In praise of clay

In the foothills of the Tien Shan mountains there grows so called gulyob herb. In autumn this herb is picked and burnt. From potash-containing ashes of the herb potters extract the main components of blue glaze. The cobalt glaze results from adding lead into the blue glaze (ishkor) mixture. Copper being added into the mixture imparts turquoise color to the glaze, whereas manganese embrowns it. Rishtan masters have revived not only ancient techniques of ishkor preparation, but also the forms and ornaments of ceramic painting. Masters Sh. Yusupov and his son Firdavs, M.Saidov, N.Kodirov, R.Usmanov, M.Azizov in traditional manner decorate lagans with "chorbarg" (a quatrefoil) and "bodomgul" (almond flower) patterns, pictures of pomegranate fruit and flowers. All these motives have been used from the ancient times for decoration of jugs – kumgans, vessels – choydishes and knives. The duck-shaped jugs – obdasta urdak or camel-shaped jugs – obdasta shuturbuyin are only typical of Rishtan.

Unlike Rishtan, Gurumsaray never lost the art of ishkor glaze painting. However, even here the ancient tradition was nearly broken with at the end of the 20th century. The well-known Gurumsaray masters H.Satimov and M.Rakhimov passed away in the second half of the century without leaving any successors. And only «the last of the Mohicans» master M.Turapov, already in his declining years, took V.Buvaev as his apprentice. At that time Buvaev was a young man, but ten years later he became a recognized master and a keeper of Gurumsaray potters’ traditions. Various earthenware made by V.Buvaev and master G.Masharipov, including lagans, little milk-jugs – kaymakdons and khurma-bowls decorated with "butsimon bezak" cruciform ornaments, «rooster’s crest» patterns and polygonal star-shaped ornaments, enrich expositions of many exhibitions. As a matter of fact, the Rishtan and Gurumsaray blue ceramics are instantly sold out directly from art exhibitions and potters’ workshops to museums and private collections.

In praise of clay

Another well-known center of the Uzbek ishkor ceramics is located in Khorezm region. The local blue ceramics appeared here in the 18th century, when Khiva plunged into intensive construction of khan palaces and mosques faced with patterned blue-turquoise glazed tiles. The Khorezm ceramics is mainly distinguished for its unique forms – the deep badiya-dishes having high vertical sides and rather high bottom, churning dishes – guppy, jugs for ablution – ibrik, oil lamps – chirok and, of course, khums of various sizes. Perhaps only khums are not decorated with patterns: they are just covered with sky-blue glaze. But badiya-dishes, lamps and vessels are entirely covered with noble and elegant oylanma islimy ornament in turquoise tints interspersed with white, green and dark blue colors. In the center of the product there is usually a rosette with a geometrical pattern, and the edges are decorated with an intricate strapwork representing floral stalks and helical shoots. Masters often include the images of knives, guns, combs, fishes, birds and snakes in the patterns of their ornaments. At the end of the 20th century a real mastery in manufacture of Khorezm ceramics was demonstrated by potters R.Matchanov and S.Atajanov from Madyr village. Today their traditions are maintained by master R.Matchanov's sons and numerous apprentices.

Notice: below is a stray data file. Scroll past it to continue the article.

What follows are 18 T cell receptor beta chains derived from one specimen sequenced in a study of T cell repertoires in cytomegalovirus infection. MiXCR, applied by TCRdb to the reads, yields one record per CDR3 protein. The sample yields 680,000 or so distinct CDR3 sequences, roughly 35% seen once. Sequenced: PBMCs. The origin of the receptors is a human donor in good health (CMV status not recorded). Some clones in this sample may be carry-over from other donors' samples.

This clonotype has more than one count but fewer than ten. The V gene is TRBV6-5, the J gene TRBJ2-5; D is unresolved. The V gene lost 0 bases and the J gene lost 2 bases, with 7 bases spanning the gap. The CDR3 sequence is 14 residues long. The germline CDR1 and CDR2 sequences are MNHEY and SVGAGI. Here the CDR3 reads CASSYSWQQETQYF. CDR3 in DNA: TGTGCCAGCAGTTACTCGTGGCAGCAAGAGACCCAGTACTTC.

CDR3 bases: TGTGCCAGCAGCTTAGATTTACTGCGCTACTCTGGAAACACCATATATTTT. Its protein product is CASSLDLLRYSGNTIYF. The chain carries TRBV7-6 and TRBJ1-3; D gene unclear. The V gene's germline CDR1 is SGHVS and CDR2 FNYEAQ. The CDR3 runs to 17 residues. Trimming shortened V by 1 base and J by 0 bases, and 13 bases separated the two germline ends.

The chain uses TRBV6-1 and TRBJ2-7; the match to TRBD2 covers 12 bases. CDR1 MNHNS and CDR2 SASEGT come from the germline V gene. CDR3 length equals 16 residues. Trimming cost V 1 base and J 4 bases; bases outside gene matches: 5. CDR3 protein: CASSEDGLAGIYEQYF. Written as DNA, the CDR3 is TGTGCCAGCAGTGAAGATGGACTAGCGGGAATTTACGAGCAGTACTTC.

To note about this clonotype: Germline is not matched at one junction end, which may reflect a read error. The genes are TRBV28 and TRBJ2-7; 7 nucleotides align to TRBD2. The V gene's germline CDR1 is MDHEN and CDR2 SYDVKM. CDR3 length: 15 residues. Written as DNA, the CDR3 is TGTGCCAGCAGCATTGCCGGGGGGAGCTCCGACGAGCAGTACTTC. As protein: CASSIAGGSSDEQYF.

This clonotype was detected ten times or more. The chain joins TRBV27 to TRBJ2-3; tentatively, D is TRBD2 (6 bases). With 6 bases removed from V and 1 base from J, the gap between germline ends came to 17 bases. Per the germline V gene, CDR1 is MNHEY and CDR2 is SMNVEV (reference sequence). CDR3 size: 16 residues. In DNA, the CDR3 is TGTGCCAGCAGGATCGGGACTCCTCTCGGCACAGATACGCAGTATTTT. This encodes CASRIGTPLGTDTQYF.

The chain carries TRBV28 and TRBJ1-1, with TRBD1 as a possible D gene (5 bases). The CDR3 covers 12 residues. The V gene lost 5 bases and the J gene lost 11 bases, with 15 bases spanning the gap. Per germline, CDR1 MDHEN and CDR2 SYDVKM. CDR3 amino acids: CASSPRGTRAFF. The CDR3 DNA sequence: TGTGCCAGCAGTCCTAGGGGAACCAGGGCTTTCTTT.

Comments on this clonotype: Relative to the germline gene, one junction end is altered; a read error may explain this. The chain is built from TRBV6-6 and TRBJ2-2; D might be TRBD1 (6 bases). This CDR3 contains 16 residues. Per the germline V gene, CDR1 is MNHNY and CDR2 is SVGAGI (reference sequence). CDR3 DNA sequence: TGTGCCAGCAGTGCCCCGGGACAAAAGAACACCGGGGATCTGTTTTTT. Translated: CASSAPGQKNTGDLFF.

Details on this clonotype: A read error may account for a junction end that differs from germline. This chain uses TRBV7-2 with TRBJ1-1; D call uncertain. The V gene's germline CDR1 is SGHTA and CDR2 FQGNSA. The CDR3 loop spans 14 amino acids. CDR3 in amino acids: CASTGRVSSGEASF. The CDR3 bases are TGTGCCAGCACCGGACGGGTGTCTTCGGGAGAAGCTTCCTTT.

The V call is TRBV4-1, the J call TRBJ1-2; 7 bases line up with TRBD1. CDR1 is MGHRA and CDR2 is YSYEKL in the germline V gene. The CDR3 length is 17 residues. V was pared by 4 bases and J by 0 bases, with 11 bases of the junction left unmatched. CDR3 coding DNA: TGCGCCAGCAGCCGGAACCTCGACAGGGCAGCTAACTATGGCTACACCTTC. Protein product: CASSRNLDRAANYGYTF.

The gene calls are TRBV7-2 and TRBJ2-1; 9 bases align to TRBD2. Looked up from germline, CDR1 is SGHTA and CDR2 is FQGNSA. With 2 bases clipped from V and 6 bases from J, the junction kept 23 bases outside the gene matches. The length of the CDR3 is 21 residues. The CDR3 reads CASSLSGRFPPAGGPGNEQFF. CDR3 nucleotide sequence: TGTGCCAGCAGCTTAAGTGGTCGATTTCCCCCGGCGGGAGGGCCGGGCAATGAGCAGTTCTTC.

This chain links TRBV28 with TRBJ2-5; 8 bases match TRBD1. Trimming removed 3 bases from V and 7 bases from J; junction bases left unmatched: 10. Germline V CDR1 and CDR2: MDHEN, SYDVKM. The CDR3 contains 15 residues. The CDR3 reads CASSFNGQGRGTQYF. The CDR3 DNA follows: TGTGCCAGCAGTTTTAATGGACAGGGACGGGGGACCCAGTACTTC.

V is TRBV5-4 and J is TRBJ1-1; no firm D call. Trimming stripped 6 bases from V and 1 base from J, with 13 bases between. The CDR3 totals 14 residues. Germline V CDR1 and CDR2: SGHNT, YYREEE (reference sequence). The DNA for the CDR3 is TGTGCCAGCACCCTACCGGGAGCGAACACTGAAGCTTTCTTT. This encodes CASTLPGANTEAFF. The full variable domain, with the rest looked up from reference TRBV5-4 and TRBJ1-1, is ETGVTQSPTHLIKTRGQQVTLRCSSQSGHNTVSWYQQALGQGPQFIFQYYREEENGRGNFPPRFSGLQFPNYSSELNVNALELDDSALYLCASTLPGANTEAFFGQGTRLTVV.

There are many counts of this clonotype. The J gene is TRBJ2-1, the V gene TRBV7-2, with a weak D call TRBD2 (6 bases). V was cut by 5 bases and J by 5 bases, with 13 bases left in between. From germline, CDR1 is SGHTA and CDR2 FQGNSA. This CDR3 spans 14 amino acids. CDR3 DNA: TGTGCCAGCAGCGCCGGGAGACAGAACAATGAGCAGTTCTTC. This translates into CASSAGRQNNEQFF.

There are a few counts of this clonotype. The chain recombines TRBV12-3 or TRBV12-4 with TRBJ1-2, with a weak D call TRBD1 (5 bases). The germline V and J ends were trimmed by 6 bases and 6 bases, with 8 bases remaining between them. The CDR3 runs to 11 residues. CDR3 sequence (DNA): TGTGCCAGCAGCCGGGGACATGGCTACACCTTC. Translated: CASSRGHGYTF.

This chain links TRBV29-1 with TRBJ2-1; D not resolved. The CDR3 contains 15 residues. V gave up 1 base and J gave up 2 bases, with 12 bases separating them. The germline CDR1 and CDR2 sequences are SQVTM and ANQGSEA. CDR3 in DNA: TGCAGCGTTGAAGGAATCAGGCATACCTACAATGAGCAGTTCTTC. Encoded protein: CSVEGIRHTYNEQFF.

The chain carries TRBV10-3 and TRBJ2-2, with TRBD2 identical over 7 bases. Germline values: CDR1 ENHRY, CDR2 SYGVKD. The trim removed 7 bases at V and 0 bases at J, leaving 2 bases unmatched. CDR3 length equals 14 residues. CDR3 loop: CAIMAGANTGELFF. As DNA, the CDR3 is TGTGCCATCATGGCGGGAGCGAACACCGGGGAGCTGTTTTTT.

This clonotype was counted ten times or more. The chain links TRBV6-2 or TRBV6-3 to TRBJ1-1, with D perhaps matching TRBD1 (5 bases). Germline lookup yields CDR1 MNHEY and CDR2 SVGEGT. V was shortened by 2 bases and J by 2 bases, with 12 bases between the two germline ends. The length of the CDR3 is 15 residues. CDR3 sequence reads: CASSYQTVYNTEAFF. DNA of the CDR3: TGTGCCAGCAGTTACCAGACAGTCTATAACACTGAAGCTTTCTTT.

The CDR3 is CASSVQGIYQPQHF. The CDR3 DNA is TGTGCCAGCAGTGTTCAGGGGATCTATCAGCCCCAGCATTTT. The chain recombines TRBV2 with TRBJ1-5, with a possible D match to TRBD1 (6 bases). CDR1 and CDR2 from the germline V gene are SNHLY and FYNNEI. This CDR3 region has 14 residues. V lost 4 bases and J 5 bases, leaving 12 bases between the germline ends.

The famous Shakhrisabs ceramics nearly suffered the fate of full disappearance. Colored in the tints of bright-red, ochre and black colours, deep plates-shokoses and dishes of old masters were decorated with stylized flowers and cosmogonic spirals. The renowned kulol (ceramist) A.Muzaffarov was the last master of Shakhrisabs School. He carefully kept the old formulas of glazes and magic secrets of patterns. Fifteen years after his father’s death, his son Z.Muzaffarov started to restore bit by bit the art of his ancestors. Now three of his apprentices work in his shop together with him.

The town of Gijduvan, situated forty kilometers away from Bukhara, has been one of widely known centers of ceramic manufacture in Uzbekistan for nearly a thousand and five hundred years. The antiquity of the local potter's craft is proved by the eighth-century manuscripts containing the name of master Akhunjan. Nowadays the glory of Gijduvan is represented by the ceramics of Narzullayev brothers – the hereditary masters of the sixth generation. They are the sons of outstanding master Ibadullo Narzullayev. Kosa-bowls and lagan-dishes made by them on a potter's wheel and decorated with yellow, green, dark blue and red patterns testify to the revival of old traditions. A thick layer of lead glaze emphasizes the brightness of paints and makes the edges smear, thus imparting luster.

In praise of clay

The most ancient center of ceramic art developed in Samarkand region a few thousand years ago. The ruins of Afrosiab site preserved to our time various glazed ceramic bowls and a lot of clay figures of local deities and fantastic animals created by masters of legendary Sogdiana. Today, in Samarkand ceramics covered with brown glaze and decorated with yellow and green painting, we can recognize the ancient symbols of earth, water, sky, sun and stars. The apprentices and followers of the outstanding Samarkand master Umar Jurakulov create original forms of vessels, candlesticks and ashtrays decorated with modeled figures of fantastic dragons, and tiny terracotta piala-cups which are clinking like crystal when coming into contact with each other.